Settings to automatically erase previous system states

I’ve noticed that as time goes by (especially when using nightlies), the previous system states start consuming a fair bit of disk space. There is a cleaning utility in HaikuDepot called FilWip wherein deleteing them can be done manually. However, perhaps it would be better if there are settings for getting the system to automatically do this instead as self-maintenance.

The settings could be the following:

  • System state count limit (e.g. 3 snapshots only, 5 snapshots only, etc.)
  • Disk space size limit (e.g. Delete snapshots at 500 MiB, Delete snapshots at 2.5 GiB, etc.)
  • Cleaning period (e.g. Clear snapshots every 3 days, Clear snapshots every 6 months, etc.)

Would like to hear feedback on this idea and suggestions on other possible settings.


Please vote for the ticket if you think it’s important.


Sorry I thought I would have worked on this already.

It’s not really documented in that ticket but my current thinking is that the best approach for choosing states to delete is to consider both the number of states and the age of the states. This ensures that users which do frequent or infrequent updates are both properly handled. So something like delete all states older than 30 days, but ensure 10 are kept, where the 30 days and 10 states are configurable. Plus the whole setting to delete the states can be toggled and probably will default to off for now.

But I would need to do a lot of testing and look more deeply into how the states depend on each other, as noted some in the ticket.


If I don’t use a program in 30 days I don’t like the settings to be removed. A clean up can be handy where you can choose to set the date by your self.

One thing I do misses are when I uninstall a program with HaikuDepot I don’t think it will remove my other dependency packages and not the setting for it? That would be nice :slight_smile:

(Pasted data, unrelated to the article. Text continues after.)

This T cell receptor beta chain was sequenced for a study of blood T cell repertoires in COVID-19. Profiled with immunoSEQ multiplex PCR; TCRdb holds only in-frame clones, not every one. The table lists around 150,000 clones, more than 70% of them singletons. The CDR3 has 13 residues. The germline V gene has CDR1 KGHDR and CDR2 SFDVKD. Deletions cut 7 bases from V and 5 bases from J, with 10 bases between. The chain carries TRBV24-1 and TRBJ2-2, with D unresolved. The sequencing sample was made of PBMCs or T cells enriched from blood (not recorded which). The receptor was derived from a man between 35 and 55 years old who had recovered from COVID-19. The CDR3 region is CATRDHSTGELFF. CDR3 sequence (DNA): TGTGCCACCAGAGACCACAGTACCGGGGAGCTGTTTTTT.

To be clear this is about cleaning system states (snapshots), not about program settings being reset.

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I do not like things to happen automaticaly…
You updade manual and therefore deinstall manual is ok!

The HAIKU way should be like it is now!
If the user do nothing, nothing will happen!

I do not like the OS is going to do something without my knowledge!

You can manually inform the user to manually delete old files if necessary on the forum or Homepage or the Calendar!

I hate auto delete or install!

I don’t think this is needed for the brta releases, but for nightly it might be nice.

I would like to add that 10 (or 3 in the example on top) states is way too low a number, just browsing through haikudepot and installing some games will quickly get you over that number. Most states are just text files for the set of software anyway (and in some cases reinstalling old software picks them from previous states too)

Personally i wouldn’t use such a feature, but i think a number of 300 states or so could work, but perhaps a disk size limit is the best option indeed.

It goes about the administrative files right?

Humdinger and myself creates a bootscript to manage this files in the past. I does not know if it is running anymore, because i does not use it, but can be an idea and start up for future handling.

Nice script @lelldorin, maybe an option to “move” the files somewhere else instead of deleting them directly would be better, if on a reboot problems arise one would still have an option to restore them?